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My Very Own Cleaning Lady

I always thought I’d do my own cleaning,
                        never
            forget the working-class way

of Italian American women like my mother who kept
                        a broom
            beside her front door as if it were

a sign that read, “we work hard, we clean hard
                        so wipe
            your damn feet on the welcome mat before 

you step inside.” The broom was a sign that well-off
                        ‘mericans
            didn’t understand; they saw it as clutter

that belonged in a tool shed behind a fence
                        in the back
            yard with the snow blower and the leaf blower

and the lawn mower. Then I moved to Brooklyn,
                        bought
            a co-op apartment, had a baby and a contractor who

skipped town in the middle of renovation. He left me in
                        dirty
            living hell with a nursing newborn,

650 square feet of filth and six ounces of breast milk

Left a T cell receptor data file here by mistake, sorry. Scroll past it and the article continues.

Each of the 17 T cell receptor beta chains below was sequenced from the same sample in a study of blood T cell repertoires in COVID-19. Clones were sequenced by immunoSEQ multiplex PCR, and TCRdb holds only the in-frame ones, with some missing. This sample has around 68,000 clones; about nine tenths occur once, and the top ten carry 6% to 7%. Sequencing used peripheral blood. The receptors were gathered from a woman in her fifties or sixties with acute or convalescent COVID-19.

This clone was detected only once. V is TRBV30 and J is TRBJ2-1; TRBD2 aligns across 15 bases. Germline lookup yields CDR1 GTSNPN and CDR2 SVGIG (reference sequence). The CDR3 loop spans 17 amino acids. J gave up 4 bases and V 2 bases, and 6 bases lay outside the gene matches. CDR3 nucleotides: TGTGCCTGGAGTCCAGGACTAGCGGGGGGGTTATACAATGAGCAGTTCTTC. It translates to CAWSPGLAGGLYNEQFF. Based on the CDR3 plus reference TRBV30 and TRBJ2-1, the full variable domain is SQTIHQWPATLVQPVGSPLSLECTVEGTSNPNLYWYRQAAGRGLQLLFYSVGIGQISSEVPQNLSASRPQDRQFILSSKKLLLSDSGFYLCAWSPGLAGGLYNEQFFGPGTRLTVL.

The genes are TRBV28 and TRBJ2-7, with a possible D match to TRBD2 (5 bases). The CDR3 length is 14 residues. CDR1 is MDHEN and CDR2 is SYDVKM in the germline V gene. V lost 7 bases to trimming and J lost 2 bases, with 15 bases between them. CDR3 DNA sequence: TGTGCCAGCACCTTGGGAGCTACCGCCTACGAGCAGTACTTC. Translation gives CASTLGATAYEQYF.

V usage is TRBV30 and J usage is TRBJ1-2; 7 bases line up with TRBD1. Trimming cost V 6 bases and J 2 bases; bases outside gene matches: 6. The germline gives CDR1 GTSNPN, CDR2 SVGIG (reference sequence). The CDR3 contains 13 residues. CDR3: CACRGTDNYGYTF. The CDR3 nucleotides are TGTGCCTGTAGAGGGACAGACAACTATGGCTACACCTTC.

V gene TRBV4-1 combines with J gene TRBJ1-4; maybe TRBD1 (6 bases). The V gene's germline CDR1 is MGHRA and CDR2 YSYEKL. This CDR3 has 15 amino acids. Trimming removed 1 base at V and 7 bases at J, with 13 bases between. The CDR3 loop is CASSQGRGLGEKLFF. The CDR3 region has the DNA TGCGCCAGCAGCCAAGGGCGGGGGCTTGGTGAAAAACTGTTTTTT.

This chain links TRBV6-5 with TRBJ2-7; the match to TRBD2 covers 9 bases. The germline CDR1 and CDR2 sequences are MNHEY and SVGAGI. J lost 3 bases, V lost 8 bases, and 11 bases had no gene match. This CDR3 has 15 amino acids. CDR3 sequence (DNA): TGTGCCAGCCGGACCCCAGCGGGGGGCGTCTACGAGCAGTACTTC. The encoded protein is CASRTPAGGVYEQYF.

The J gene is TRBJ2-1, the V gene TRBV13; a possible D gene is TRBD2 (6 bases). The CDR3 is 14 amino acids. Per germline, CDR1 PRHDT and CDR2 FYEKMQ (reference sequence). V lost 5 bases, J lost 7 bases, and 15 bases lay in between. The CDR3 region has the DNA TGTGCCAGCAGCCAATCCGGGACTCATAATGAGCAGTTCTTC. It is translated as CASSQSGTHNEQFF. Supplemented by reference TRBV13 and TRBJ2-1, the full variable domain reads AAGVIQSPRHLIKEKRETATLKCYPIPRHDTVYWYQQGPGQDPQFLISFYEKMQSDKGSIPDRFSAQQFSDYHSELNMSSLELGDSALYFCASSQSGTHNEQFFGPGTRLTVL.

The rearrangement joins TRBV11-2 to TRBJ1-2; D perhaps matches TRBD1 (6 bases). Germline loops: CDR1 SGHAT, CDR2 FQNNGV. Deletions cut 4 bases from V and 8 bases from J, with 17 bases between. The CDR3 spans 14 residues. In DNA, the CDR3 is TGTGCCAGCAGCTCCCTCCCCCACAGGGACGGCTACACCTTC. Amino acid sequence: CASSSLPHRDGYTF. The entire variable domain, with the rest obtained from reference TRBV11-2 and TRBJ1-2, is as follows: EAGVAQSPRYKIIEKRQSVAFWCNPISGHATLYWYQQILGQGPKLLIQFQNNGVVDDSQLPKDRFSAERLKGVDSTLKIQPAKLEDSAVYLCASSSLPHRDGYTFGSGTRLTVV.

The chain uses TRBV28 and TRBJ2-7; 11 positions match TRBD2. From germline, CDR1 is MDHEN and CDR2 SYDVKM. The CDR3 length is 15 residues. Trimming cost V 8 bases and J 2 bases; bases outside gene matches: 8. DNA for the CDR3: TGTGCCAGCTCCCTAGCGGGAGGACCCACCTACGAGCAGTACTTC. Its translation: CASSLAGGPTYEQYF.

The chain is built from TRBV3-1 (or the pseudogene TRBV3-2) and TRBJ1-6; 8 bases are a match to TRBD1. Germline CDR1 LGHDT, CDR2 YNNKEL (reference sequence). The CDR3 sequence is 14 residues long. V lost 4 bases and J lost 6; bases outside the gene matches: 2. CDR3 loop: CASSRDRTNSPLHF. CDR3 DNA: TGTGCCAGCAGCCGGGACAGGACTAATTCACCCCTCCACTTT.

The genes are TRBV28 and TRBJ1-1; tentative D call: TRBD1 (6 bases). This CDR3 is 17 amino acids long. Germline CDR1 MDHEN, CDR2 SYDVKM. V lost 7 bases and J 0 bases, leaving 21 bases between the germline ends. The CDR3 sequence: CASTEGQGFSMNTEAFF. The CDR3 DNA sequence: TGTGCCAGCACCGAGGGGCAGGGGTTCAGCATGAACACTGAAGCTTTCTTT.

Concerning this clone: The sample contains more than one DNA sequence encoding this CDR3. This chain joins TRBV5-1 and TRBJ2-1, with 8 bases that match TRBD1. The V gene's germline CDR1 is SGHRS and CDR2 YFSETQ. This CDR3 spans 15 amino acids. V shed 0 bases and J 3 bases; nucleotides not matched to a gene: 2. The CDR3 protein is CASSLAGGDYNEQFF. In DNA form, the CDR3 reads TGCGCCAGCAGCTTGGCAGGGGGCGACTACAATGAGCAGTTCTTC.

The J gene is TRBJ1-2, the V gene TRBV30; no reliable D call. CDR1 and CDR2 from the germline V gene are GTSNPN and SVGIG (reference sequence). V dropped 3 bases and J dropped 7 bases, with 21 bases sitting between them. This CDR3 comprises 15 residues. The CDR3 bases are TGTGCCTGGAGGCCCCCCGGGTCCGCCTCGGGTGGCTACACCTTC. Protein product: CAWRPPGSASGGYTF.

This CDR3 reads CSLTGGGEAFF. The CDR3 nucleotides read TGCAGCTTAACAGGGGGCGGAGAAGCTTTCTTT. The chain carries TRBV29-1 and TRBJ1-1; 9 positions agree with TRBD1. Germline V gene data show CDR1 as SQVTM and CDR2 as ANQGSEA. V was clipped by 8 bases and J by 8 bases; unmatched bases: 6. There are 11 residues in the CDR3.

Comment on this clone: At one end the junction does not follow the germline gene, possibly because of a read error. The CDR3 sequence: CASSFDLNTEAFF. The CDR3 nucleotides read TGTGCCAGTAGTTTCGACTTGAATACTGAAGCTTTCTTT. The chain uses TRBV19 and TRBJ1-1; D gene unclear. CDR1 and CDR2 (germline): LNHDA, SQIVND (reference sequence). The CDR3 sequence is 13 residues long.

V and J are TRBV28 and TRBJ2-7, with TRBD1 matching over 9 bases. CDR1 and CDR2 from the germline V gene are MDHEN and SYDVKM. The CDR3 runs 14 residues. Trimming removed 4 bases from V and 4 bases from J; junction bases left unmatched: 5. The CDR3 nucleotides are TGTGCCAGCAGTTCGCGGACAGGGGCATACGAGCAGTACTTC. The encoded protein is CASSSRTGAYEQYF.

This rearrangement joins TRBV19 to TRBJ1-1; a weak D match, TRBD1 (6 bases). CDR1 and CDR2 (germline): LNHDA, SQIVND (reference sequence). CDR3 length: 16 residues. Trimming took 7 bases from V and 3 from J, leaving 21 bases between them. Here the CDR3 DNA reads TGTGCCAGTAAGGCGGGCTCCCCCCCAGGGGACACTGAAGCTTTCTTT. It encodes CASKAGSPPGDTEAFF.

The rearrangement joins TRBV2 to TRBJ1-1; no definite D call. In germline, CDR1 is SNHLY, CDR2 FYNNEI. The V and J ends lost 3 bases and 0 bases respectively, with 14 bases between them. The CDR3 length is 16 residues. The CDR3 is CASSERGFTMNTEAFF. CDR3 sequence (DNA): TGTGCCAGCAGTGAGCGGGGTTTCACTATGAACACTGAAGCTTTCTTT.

every four hours,
            dust he knew my own prosperity created

because I could afford to add on a second bedroom. I was
                        another
            ‘merican in this immigrant’s eyes who’d just pay

to have someone else clean up after him. It was 
                        all I could
            do to take a shower but I ignored signs

in our lobby that advertised “PhDs who clean.” It wasn’t
                        in me
            to hire someone, even a scholar gathering

dust samples for a doctoral thesis.  I still thought
                        money
            would never change hands to get the apartment

clean when my mother came for a visit. She wanted to but
                        didn’t ask
            why not a house in Pittsburgh, why I waited so long

to leave my job and have a baby. She filled a bucket
                        of water,
            scrubbed the floor on her knees one square foot

at a time. Payback for all the Saturdays I cleaned my room. As she
                        rinsed
            her rag and said the contractor’s name in vain,

I rested on the sofa with my son, remembering
                        dust to dust.


Paola Corso is a New York Foundation for the Arts poetry fellow and author of a book of poems Death by Renaissance (2004) set in her native Pittsburgh river town where her Italian immigrant grandfather and father worked in the steel mill. Her story collection Giovanna’s 86 Circles, also set in Pittsburgh, is forthcoming from the University of Wisconsin Press. Email her at paola_corso@hotmail.com.


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